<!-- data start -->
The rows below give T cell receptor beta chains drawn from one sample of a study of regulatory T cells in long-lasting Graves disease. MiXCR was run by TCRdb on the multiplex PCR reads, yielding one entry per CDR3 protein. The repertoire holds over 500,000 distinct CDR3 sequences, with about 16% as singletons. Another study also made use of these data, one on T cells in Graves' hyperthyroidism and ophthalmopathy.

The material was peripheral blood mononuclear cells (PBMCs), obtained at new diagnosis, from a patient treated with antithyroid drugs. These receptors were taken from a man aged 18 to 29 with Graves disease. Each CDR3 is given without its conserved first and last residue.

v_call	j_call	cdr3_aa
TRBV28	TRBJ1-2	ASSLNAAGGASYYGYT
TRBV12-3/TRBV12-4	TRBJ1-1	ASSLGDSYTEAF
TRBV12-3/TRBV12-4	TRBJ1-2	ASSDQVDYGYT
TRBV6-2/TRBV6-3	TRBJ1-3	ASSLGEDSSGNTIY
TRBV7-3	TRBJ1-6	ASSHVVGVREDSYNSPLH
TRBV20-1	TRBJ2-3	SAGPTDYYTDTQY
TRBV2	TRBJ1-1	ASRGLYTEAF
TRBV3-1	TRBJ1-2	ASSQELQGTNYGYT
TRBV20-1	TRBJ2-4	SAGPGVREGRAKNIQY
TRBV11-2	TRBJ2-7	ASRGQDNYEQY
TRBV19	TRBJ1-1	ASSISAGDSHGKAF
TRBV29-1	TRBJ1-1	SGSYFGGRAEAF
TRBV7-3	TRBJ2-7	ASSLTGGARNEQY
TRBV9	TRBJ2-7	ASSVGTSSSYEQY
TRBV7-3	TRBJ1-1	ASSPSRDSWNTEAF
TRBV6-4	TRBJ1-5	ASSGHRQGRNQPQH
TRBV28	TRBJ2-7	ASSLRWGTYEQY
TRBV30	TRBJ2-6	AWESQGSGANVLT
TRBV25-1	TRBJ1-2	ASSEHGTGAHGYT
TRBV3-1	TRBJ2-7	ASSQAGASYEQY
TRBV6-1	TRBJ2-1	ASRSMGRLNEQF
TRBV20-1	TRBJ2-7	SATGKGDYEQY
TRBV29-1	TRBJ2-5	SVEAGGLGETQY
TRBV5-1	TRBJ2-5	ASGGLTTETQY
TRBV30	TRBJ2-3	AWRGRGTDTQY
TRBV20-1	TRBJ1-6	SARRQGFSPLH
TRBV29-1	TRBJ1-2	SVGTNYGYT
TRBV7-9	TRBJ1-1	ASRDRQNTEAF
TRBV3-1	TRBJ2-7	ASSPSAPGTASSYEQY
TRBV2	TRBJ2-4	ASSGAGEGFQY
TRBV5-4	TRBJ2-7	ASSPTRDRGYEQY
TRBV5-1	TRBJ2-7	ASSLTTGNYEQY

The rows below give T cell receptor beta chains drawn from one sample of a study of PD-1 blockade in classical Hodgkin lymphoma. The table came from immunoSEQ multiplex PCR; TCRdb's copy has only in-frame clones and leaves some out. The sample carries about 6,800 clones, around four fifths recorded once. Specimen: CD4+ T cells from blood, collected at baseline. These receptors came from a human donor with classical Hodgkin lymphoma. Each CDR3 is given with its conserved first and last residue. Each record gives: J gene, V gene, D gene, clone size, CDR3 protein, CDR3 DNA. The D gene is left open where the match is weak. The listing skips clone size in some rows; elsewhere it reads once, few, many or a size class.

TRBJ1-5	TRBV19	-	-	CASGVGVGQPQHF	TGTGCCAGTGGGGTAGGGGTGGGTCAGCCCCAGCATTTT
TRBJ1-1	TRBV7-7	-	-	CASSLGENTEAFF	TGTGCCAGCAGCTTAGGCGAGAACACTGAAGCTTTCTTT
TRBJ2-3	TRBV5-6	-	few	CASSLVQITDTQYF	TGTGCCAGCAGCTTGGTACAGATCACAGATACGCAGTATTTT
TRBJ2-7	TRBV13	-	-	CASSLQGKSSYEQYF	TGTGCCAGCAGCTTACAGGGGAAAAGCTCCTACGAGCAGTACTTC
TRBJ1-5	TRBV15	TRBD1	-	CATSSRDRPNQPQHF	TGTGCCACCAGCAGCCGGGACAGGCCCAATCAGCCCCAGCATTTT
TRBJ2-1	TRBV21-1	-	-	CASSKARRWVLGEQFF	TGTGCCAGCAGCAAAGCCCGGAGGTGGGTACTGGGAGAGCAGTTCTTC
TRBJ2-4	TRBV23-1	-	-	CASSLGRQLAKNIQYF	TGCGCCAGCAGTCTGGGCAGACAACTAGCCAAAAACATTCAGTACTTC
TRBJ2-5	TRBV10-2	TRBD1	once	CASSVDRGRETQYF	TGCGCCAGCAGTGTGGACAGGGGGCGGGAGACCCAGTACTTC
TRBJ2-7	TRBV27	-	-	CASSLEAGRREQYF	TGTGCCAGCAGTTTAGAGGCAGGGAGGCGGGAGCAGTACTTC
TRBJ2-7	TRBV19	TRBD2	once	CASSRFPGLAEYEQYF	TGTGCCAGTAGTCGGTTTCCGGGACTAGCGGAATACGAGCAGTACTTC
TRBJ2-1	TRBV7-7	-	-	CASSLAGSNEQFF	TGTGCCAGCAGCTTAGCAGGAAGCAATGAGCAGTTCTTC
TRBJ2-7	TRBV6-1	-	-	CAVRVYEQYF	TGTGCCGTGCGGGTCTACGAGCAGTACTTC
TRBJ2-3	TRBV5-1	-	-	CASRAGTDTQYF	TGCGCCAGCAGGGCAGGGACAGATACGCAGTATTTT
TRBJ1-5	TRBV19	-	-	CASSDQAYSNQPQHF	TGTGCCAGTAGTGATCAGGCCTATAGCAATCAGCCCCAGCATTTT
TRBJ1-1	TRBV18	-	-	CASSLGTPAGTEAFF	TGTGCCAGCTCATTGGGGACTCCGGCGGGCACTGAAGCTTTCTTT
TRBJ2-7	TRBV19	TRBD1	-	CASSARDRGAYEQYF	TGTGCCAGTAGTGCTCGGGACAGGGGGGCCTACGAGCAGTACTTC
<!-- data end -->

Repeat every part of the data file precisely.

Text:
The rows below give T cell receptor beta chains drawn from one sample of a study of regulatory T cells in long-lasting Graves disease. MiXCR was run by TCRdb on the multiplex PCR reads, yielding one entry per CDR3 protein. The repertoire holds over 500,000 distinct CDR3 sequences, with about 16% as singletons. Another study also made use of these data, one on T cells in Graves' hyperthyroidism and ophthalmopathy.

The material was peripheral blood mononuclear cells (PBMCs), obtained at new diagnosis, from a patient treated with antithyroid drugs. These receptors were taken from a man aged 18 to 29 with Graves disease. Each CDR3 is given without its conserved first and last residue.

v_call	j_call	cdr3_aa
TRBV28	TRBJ1-2	ASSLNAAGGASYYGYT
TRBV12-3/TRBV12-4	TRBJ1-1	ASSLGDSYTEAF
TRBV12-3/TRBV12-4	TRBJ1-2	ASSDQVDYGYT
TRBV6-2/TRBV6-3	TRBJ1-3	ASSLGEDSSGNTIY
TRBV7-3	TRBJ1-6	ASSHVVGVREDSYNSPLH
TRBV20-1	TRBJ2-3	SAGPTDYYTDTQY
TRBV2	TRBJ1-1	ASRGLYTEAF
TRBV3-1	TRBJ1-2	ASSQELQGTNYGYT
TRBV20-1	TRBJ2-4	SAGPGVREGRAKNIQY
TRBV11-2	TRBJ2-7	ASRGQDNYEQY
TRBV19	TRBJ1-1	ASSISAGDSHGKAF
TRBV29-1	TRBJ1-1	SGSYFGGRAEAF
TRBV7-3	TRBJ2-7	ASSLTGGARNEQY
TRBV9	TRBJ2-7	ASSVGTSSSYEQY
TRBV7-3	TRBJ1-1	ASSPSRDSWNTEAF
TRBV6-4	TRBJ1-5	ASSGHRQGRNQPQH
TRBV28	TRBJ2-7	ASSLRWGTYEQY
TRBV30	TRBJ2-6	AWESQGSGANVLT
TRBV25-1	TRBJ1-2	ASSEHGTGAHGYT
TRBV3-1	TRBJ2-7	ASSQAGASYEQY
TRBV6-1	TRBJ2-1	ASRSMGRLNEQF
TRBV20-1	TRBJ2-7	SATGKGDYEQY
TRBV29-1	TRBJ2-5	SVEAGGLGETQY
TRBV5-1	TRBJ2-5	ASGGLTTETQY
TRBV30	TRBJ2-3	AWRGRGTDTQY
TRBV20-1	TRBJ1-6	SARRQGFSPLH
TRBV29-1	TRBJ1-2	SVGTNYGYT
TRBV7-9	TRBJ1-1	ASRDRQNTEAF
TRBV3-1	TRBJ2-7	ASSPSAPGTASSYEQY
TRBV2	TRBJ2-4	ASSGAGEGFQY
TRBV5-4	TRBJ2-7	ASSPTRDRGYEQY
TRBV5-1	TRBJ2-7	ASSLTTGNYEQY

The rows below give T cell receptor beta chains drawn from one sample of a study of PD-1 blockade in classical Hodgkin lymphoma. The table came from immunoSEQ multiplex PCR; TCRdb's copy has only in-frame clones and leaves some out. The sample carries about 6,800 clones, around four fifths recorded once. Specimen: CD4+ T cells from blood, collected at baseline. These receptors came from a human donor with classical Hodgkin lymphoma. Each CDR3 is given with its conserved first and last residue. Each record gives: J gene, V gene, D gene, clone size, CDR3 protein, CDR3 DNA. The D gene is left open where the match is weak. The listing skips clone size in some rows; elsewhere it reads once, few, many or a size class.

TRBJ1-5	TRBV19	-	-	CASGVGVGQPQHF	TGTGCCAGTGGGGTAGGGGTGGGTCAGCCCCAGCATTTT
TRBJ1-1	TRBV7-7	-	-	CASSLGENTEAFF	TGTGCCAGCAGCTTAGGCGAGAACACTGAAGCTTTCTTT
TRBJ2-3	TRBV5-6	-	few	CASSLVQITDTQYF	TGTGCCAGCAGCTTGGTACAGATCACAGATACGCAGTATTTT
TRBJ2-7	TRBV13	-	-	CASSLQGKSSYEQYF	TGTGCCAGCAGCTTACAGGGGAAAAGCTCCTACGAGCAGTACTTC
TRBJ1-5	TRBV15	TRBD1	-	CATSSRDRPNQPQHF	TGTGCCACCAGCAGCCGGGACAGGCCCAATCAGCCCCAGCATTTT
TRBJ2-1	TRBV21-1	-	-	CASSKARRWVLGEQFF	TGTGCCAGCAGCAAAGCCCGGAGGTGGGTACTGGGAGAGCAGTTCTTC
TRBJ2-4	TRBV23-1	-	-	CASSLGRQLAKNIQYF	TGCGCCAGCAGTCTGGGCAGACAACTAGCCAAAAACATTCAGTACTTC
TRBJ2-5	TRBV10-2	TRBD1	once	CASSVDRGRETQYF	TGCGCCAGCAGTGTGGACAGGGGGCGGGAGACCCAGTACTTC
TRBJ2-7	TRBV27	-	-	CASSLEAGRREQYF	TGTGCCAGCAGTTTAGAGGCAGGGAGGCGGGAGCAGTACTTC
TRBJ2-7	TRBV19	TRBD2	once	CASSRFPGLAEYEQYF	TGTGCCAGTAGTCGGTTTCCGGGACTAGCGGAATACGAGCAGTACTTC
TRBJ2-1	TRBV7-7	-	-	CASSLAGSNEQFF	TGTGCCAGCAGCTTAGCAGGAAGCAATGAGCAGTTCTTC
TRBJ2-7	TRBV6-1	-	-	CAVRVYEQYF	TGTGCCGTGCGGGTCTACGAGCAGTACTTC
TRBJ2-3	TRBV5-1	-	-	CASRAGTDTQYF	TGCGCCAGCAGGGCAGGGACAGATACGCAGTATTTT
TRBJ1-5	TRBV19	-	-	CASSDQAYSNQPQHF	TGTGCCAGTAGTGATCAGGCCTATAGCAATCAGCCCCAGCATTTT
TRBJ1-1	TRBV18	-	-	CASSLGTPAGTEAFF	TGTGCCAGCTCATTGGGGACTCCGGCGGGCACTGAAGCTTTCTTT
TRBJ2-7	TRBV19	TRBD1	-	CASSARDRGAYEQYF	TGTGCCAGTAGTGCTCGGGACAGGGGGGCCTACGAGCAGTACTTC